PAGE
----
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Autonomy for D.C. schools
(Published October 6, 2003)

Fundamental change, not incremental tinkering, is needed to create excellent public education in the District of Columbia.

Unlike most exemplary public school systems across the country, the Districtís public schools have never been structured to provide clear lines of authority and direct accountability to the tax-paying public. No other jurisdiction in the United States elects a school board that must statutorily -- and constantly -- beg tax money from an elected mayor, city council and U.S. Congress to be able to carry out its legal responsibilities.

This needs to change.

Mayor Anthony A. Williams and some D.C. City Council members should be commended for recognizing the need for such a structural change, but they are over-reaching to even suggest that the schools be added to their already heavy burden of reforming the long-troubled management of many other D.C. government services.

The mayor and council should clean their plate before they ask for seconds.

The Districtís public school system should be autonomous. The system needs to be run by a non-partisan elected school board, which answers to no one except D.C. voters. The school board needs to be given a dedicated source of local taxes to fund the schools, and the board needs to be vested with authority to annually set the tax rate to meet the schoolsí budgetary needs.

There is nothing experimental about such a system, which does not peg its success on the popularity of a handful of politicians. Thousands of well-run public school systems across the country that are structured in this manner -- with property taxes as the traditionally dedicated funding source -- have a long track record of proving that such autonomy works.

Most, if not all, members of Congress can point to public school systems within their own constituencies that succeed with a similar structure. Some members of Congress, no doubt, even served on their local school board early in their political careers.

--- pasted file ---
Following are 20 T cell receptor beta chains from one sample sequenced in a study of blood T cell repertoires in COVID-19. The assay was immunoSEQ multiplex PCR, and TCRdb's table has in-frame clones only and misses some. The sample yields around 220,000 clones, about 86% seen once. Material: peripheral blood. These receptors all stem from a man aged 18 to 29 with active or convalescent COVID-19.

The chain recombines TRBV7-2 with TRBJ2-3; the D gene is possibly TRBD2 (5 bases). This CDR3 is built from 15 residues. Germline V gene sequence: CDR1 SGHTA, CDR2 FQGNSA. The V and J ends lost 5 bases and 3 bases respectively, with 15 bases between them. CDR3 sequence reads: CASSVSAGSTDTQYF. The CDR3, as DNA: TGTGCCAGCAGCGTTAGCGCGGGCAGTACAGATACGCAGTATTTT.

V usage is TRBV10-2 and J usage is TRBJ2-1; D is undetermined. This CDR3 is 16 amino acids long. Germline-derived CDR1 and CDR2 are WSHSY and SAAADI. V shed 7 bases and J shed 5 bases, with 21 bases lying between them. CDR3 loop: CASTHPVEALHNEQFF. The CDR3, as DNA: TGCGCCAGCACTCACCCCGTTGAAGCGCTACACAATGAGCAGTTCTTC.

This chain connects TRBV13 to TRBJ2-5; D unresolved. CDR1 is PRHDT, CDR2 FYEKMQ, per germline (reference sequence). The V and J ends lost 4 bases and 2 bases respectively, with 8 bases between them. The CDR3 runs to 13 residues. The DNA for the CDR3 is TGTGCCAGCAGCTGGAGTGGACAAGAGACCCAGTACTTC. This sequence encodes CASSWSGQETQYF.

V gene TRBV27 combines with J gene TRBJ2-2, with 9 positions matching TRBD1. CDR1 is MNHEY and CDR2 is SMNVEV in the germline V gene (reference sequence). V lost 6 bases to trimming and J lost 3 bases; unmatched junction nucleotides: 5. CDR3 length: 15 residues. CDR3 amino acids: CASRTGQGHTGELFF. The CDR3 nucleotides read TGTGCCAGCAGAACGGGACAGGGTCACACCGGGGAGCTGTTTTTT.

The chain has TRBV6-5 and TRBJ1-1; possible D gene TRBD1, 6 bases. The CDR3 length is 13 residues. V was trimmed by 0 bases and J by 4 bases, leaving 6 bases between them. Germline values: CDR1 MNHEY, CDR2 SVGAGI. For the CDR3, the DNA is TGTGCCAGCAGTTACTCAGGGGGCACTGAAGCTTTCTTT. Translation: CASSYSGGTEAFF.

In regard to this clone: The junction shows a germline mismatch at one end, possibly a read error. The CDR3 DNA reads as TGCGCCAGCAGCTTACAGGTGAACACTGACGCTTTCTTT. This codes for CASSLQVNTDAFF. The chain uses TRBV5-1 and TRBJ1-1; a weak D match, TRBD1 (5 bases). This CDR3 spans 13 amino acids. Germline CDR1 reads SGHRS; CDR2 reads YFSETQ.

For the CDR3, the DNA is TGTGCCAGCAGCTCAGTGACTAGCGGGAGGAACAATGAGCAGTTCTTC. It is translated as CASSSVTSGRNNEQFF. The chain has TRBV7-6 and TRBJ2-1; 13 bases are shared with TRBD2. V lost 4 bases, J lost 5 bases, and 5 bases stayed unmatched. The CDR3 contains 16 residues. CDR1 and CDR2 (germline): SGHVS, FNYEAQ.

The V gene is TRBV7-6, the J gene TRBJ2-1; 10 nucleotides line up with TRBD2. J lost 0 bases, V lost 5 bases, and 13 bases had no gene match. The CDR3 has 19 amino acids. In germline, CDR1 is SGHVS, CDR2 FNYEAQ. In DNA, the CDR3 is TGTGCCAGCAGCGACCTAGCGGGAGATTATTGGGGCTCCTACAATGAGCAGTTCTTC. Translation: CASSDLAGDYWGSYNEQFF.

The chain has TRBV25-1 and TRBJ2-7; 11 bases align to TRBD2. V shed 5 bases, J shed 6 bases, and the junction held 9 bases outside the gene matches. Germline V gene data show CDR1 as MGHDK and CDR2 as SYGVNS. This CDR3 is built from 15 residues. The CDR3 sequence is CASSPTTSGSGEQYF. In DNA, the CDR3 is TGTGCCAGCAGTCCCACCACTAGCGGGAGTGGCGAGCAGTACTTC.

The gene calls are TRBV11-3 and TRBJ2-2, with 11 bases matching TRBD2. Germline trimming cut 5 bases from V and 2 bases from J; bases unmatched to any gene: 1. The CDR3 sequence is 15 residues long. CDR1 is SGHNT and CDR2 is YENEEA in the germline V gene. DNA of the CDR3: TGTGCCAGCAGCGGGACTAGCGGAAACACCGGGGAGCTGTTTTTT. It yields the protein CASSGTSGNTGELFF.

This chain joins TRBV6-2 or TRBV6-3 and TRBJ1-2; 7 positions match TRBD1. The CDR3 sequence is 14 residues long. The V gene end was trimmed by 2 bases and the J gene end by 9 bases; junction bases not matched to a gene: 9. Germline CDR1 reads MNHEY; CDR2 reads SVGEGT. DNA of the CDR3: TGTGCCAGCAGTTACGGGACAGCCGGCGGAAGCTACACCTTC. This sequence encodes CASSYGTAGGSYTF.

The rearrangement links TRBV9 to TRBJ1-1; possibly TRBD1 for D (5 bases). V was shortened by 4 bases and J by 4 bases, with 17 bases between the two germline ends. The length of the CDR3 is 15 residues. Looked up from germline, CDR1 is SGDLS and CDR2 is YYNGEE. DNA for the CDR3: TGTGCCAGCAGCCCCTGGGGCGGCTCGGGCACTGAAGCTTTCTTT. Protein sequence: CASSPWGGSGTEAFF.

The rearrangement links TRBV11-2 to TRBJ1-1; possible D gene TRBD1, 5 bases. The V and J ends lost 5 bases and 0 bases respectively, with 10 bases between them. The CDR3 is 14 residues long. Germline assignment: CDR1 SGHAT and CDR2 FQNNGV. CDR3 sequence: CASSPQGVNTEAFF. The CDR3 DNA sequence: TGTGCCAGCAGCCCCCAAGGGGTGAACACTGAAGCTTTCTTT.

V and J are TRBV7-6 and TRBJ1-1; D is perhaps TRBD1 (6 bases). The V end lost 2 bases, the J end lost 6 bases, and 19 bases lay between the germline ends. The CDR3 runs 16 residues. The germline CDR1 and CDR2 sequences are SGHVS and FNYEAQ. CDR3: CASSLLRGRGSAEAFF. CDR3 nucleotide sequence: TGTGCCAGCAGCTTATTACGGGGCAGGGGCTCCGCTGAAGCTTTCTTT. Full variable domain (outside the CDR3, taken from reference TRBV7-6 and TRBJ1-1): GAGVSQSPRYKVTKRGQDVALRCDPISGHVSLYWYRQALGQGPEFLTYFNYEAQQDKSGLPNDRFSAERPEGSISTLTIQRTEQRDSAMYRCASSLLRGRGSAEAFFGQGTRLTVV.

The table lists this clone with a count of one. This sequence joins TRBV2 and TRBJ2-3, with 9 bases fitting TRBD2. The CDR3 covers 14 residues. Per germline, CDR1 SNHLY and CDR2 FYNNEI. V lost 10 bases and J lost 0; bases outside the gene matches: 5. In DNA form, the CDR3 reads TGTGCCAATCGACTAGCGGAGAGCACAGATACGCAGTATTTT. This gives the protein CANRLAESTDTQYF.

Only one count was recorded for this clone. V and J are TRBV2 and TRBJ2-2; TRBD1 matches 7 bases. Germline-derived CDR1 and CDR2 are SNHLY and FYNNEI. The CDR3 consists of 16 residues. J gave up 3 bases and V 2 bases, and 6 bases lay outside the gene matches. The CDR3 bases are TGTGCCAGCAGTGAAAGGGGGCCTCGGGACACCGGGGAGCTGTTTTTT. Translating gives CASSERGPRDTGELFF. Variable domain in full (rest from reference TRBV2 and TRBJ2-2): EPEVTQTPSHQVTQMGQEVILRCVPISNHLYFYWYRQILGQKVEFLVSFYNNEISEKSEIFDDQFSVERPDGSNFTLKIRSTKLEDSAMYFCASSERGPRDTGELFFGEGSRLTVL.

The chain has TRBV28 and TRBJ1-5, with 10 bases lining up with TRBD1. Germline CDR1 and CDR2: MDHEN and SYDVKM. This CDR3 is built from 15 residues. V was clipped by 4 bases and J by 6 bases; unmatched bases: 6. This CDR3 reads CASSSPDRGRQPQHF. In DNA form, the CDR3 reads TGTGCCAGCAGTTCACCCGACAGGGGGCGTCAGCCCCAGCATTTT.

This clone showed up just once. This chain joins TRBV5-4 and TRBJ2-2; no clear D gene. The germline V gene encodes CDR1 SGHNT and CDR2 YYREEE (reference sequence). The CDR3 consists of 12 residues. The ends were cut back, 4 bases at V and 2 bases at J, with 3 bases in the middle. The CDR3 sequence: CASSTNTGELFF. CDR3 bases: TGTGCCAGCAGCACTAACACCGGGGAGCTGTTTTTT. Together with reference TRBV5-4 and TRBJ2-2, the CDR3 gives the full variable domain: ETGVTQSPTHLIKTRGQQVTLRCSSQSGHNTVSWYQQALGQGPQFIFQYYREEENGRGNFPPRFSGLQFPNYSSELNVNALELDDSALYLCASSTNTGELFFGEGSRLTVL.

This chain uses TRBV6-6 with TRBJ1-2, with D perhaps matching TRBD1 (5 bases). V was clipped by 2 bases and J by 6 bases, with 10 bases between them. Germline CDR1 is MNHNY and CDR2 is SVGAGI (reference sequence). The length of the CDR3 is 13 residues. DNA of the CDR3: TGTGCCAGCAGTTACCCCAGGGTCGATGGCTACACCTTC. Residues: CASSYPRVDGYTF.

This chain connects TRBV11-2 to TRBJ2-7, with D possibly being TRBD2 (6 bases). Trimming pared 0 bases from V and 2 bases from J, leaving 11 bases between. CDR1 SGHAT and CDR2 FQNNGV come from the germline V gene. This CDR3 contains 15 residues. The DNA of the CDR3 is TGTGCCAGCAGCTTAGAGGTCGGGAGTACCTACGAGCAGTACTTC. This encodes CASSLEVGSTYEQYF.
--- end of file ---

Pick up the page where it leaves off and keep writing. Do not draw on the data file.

So why must the Districtís public schools continue to be the nationís guinea pig? Why must politicians continually try to reinvent the wheel in the nationís capital?

It makes sense for the District of Columbia to have a proven system of public education that works for the majority of citizens, not myriad short-term projects that offer wider opportunities to a select few.

And implementing a proven system does not require a lot of time. Fundamental change demands immediate results, not years of waiting for improvements to occur.

Next year, the D.C. City Council will become empowered by the Districtís home rule charter to abolish the existing D.C. Board of Education and take over control of the public schools, if it so chooses. Unbeknownst to many D.C. residents and voters, the charter change approved at the polls in June 2000 to restructure the school board also pre-authorized the council to decide in 2004 -- without further public input -- how the schools should be managed.

A public dialogue about the future of public education in the nationís capital must begin now, not after partisan politicians create even more problems for the schools by gaining virtually absolute authority over D.C. childrenís schooling. Too much politics is the biggest problem facing D.C. Public Schools today. Itís difficult to see how handing over full control of the schools to the council and the mayor can improve the situation.

Copyright 2003, The Common Denominator